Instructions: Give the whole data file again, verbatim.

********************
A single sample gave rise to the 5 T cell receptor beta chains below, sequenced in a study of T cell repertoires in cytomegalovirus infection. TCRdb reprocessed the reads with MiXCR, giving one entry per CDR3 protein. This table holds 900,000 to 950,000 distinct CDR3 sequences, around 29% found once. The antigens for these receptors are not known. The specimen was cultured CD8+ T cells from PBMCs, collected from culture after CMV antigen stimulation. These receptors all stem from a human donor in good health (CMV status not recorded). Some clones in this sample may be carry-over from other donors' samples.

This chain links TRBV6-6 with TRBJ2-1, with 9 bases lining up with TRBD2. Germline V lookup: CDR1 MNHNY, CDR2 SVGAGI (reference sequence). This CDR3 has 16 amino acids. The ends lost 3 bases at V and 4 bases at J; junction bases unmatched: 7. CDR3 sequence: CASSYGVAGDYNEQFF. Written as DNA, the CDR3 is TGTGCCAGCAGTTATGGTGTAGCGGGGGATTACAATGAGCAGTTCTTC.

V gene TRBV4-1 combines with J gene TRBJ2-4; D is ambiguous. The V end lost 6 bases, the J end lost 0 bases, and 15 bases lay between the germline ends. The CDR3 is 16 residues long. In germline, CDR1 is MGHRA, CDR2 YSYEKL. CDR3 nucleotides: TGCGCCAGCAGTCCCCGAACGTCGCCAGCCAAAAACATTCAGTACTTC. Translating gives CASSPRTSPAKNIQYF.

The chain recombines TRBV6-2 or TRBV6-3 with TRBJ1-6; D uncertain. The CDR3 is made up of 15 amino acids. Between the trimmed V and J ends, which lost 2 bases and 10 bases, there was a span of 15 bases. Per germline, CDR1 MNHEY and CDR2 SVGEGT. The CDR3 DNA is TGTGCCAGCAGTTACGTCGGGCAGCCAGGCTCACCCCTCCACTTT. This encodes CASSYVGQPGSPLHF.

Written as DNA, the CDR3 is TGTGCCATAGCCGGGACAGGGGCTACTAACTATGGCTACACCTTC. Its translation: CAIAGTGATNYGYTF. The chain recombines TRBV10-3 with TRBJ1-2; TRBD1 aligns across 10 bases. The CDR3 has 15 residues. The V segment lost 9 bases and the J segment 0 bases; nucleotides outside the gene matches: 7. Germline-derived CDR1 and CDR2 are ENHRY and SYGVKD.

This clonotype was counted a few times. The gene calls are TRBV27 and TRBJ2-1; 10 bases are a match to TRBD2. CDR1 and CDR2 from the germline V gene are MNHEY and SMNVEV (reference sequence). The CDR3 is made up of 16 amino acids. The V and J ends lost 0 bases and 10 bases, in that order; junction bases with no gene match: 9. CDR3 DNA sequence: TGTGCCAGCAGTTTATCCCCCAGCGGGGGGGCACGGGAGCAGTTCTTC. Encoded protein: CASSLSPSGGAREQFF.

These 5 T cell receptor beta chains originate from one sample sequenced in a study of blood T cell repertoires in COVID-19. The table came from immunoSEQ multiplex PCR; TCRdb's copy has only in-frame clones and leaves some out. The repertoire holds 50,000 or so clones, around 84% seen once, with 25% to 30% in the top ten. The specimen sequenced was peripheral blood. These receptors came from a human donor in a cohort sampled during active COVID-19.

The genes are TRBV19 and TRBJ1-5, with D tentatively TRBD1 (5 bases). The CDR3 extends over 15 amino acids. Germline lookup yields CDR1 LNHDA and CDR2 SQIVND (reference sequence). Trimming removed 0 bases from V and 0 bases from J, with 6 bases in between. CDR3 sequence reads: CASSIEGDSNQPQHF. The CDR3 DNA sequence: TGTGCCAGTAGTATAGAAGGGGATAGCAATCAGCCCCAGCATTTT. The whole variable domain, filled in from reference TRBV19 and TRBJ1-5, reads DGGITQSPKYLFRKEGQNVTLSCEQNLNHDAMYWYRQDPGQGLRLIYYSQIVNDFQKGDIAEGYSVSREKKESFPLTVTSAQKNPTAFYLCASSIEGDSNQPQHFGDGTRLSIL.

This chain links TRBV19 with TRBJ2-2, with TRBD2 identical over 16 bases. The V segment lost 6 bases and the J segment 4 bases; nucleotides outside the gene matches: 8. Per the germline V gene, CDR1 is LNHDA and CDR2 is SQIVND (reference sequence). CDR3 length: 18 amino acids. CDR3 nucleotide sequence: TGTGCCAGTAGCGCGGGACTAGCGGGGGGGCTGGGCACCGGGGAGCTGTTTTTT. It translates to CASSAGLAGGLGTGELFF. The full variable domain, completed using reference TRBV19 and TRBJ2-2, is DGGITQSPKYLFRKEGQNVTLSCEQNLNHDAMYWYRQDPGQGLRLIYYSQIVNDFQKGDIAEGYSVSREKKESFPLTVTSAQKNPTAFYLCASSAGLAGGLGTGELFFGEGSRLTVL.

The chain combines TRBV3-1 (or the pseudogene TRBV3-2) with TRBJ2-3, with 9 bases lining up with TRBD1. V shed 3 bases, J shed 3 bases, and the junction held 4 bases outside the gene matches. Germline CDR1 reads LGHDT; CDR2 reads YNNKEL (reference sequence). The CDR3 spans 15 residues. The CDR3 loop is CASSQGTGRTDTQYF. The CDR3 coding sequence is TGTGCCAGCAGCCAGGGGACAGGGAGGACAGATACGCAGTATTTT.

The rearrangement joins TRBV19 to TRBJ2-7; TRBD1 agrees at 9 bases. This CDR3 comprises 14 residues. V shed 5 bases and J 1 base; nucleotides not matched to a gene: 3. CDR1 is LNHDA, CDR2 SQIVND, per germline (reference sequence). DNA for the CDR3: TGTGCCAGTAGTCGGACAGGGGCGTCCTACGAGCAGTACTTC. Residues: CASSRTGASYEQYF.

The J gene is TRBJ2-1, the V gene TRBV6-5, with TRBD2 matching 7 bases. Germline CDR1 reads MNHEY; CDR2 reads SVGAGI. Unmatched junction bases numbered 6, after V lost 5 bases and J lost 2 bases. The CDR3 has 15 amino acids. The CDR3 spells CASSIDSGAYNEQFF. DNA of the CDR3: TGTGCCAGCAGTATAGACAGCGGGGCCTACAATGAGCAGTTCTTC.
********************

A single sample gave rise to the 5 T cell receptor beta chains below, sequenced in a study of T cell repertoires in cytomegalovirus infection. TCRdb reprocessed the reads with MiXCR, giving one entry per CDR3 protein. This table holds 900,000 to 950,000 distinct CDR3 sequences, around 29% found once. The antigens for these receptors are not known. The specimen was cultured CD8+ T cells from PBMCs, collected from culture after CMV antigen stimulation. These receptors all stem from a human donor in good health (CMV status not recorded). Some clones in this sample may be carry-over from other donors' samples.

This chain links TRBV6-6 with TRBJ2-1, with 9 bases lining up with TRBD2. Germline V lookup: CDR1 MNHNY, CDR2 SVGAGI (reference sequence). This CDR3 has 16 amino acids. The ends lost 3 bases at V and 4 bases at J; junction bases unmatched: 7. CDR3 sequence: CASSYGVAGDYNEQFF. Written as DNA, the CDR3 is TGTGCCAGCAGTTATGGTGTAGCGGGGGATTACAATGAGCAGTTCTTC.

V gene TRBV4-1 combines with J gene TRBJ2-4; D is ambiguous. The V end lost 6 bases, the J end lost 0 bases, and 15 bases lay between the germline ends. The CDR3 is 16 residues long. In germline, CDR1 is MGHRA, CDR2 YSYEKL. CDR3 nucleotides: TGCGCCAGCAGTCCCCGAACGTCGCCAGCCAAAAACATTCAGTACTTC. Translating gives CASSPRTSPAKNIQYF.

The chain recombines TRBV6-2 or TRBV6-3 with TRBJ1-6; D uncertain. The CDR3 is made up of 15 amino acids. Between the trimmed V and J ends, which lost 2 bases and 10 bases, there was a span of 15 bases. Per germline, CDR1 MNHEY and CDR2 SVGEGT. The CDR3 DNA is TGTGCCAGCAGTTACGTCGGGCAGCCAGGCTCACCCCTCCACTTT. This encodes CASSYVGQPGSPLHF.

Written as DNA, the CDR3 is TGTGCCATAGCCGGGACAGGGGCTACTAACTATGGCTACACCTTC. Its translation: CAIAGTGATNYGYTF. The chain recombines TRBV10-3 with TRBJ1-2; TRBD1 aligns across 10 bases. The CDR3 has 15 residues. The V segment lost 9 bases and the J segment 0 bases; nucleotides outside the gene matches: 7. Germline-derived CDR1 and CDR2 are ENHRY and SYGVKD.

This clonotype was counted a few times. The gene calls are TRBV27 and TRBJ2-1; 10 bases are a match to TRBD2. CDR1 and CDR2 from the germline V gene are MNHEY and SMNVEV (reference sequence). The CDR3 is made up of 16 amino acids. The V and J ends lost 0 bases and 10 bases, in that order; junction bases with no gene match: 9. CDR3 DNA sequence: TGTGCCAGCAGTTTATCCCCCAGCGGGGGGGCACGGGAGCAGTTCTTC. Encoded protein: CASSLSPSGGAREQFF.

These 5 T cell receptor beta chains originate from one sample sequenced in a study of blood T cell repertoires in COVID-19. The table came from immunoSEQ multiplex PCR; TCRdb's copy has only in-frame clones and leaves some out. The repertoire holds 50,000 or so clones, around 84% seen once, with 25% to 30% in the top ten. The specimen sequenced was peripheral blood. These receptors came from a human donor in a cohort sampled during active COVID-19.

The genes are TRBV19 and TRBJ1-5, with D tentatively TRBD1 (5 bases). The CDR3 extends over 15 amino acids. Germline lookup yields CDR1 LNHDA and CDR2 SQIVND (reference sequence). Trimming removed 0 bases from V and 0 bases from J, with 6 bases in between. CDR3 sequence reads: CASSIEGDSNQPQHF. The CDR3 DNA sequence: TGTGCCAGTAGTATAGAAGGGGATAGCAATCAGCCCCAGCATTTT. The whole variable domain, filled in from reference TRBV19 and TRBJ1-5, reads DGGITQSPKYLFRKEGQNVTLSCEQNLNHDAMYWYRQDPGQGLRLIYYSQIVNDFQKGDIAEGYSVSREKKESFPLTVTSAQKNPTAFYLCASSIEGDSNQPQHFGDGTRLSIL.

This chain links TRBV19 with TRBJ2-2, with TRBD2 identical over 16 bases. The V segment lost 6 bases and the J segment 4 bases; nucleotides outside the gene matches: 8. Per the germline V gene, CDR1 is LNHDA and CDR2 is SQIVND (reference sequence). CDR3 length: 18 amino acids. CDR3 nucleotide sequence: TGTGCCAGTAGCGCGGGACTAGCGGGGGGGCTGGGCACCGGGGAGCTGTTTTTT. It translates to CASSAGLAGGLGTGELFF. The full variable domain, completed using reference TRBV19 and TRBJ2-2, is DGGITQSPKYLFRKEGQNVTLSCEQNLNHDAMYWYRQDPGQGLRLIYYSQIVNDFQKGDIAEGYSVSREKKESFPLTVTSAQKNPTAFYLCASSAGLAGGLGTGELFFGEGSRLTVL.

The chain combines TRBV3-1 (or the pseudogene TRBV3-2) with TRBJ2-3, with 9 bases lining up with TRBD1. V shed 3 bases, J shed 3 bases, and the junction held 4 bases outside the gene matches. Germline CDR1 reads LGHDT; CDR2 reads YNNKEL (reference sequence). The CDR3 spans 15 residues. The CDR3 loop is CASSQGTGRTDTQYF. The CDR3 coding sequence is TGTGCCAGCAGCCAGGGGACAGGGAGGACAGATACGCAGTATTTT.

The rearrangement joins TRBV19 to TRBJ2-7; TRBD1 agrees at 9 bases. This CDR3 comprises 14 residues. V shed 5 bases and J 1 base; nucleotides not matched to a gene: 3. CDR1 is LNHDA, CDR2 SQIVND, per germline (reference sequence). DNA for the CDR3: TGTGCCAGTAGTCGGACAGGGGCGTCCTACGAGCAGTACTTC. Residues: CASSRTGASYEQYF.

The J gene is TRBJ2-1, the V gene TRBV6-5, with TRBD2 matching 7 bases. Germline CDR1 reads MNHEY; CDR2 reads SVGAGI. Unmatched junction bases numbered 6, after V lost 5 bases and J lost 2 bases. The CDR3 has 15 amino acids. The CDR3 spells CASSIDSGAYNEQFF. DNA of the CDR3: TGTGCCAGCAGTATAGACAGCGGGGCCTACAATGAGCAGTTCTTC.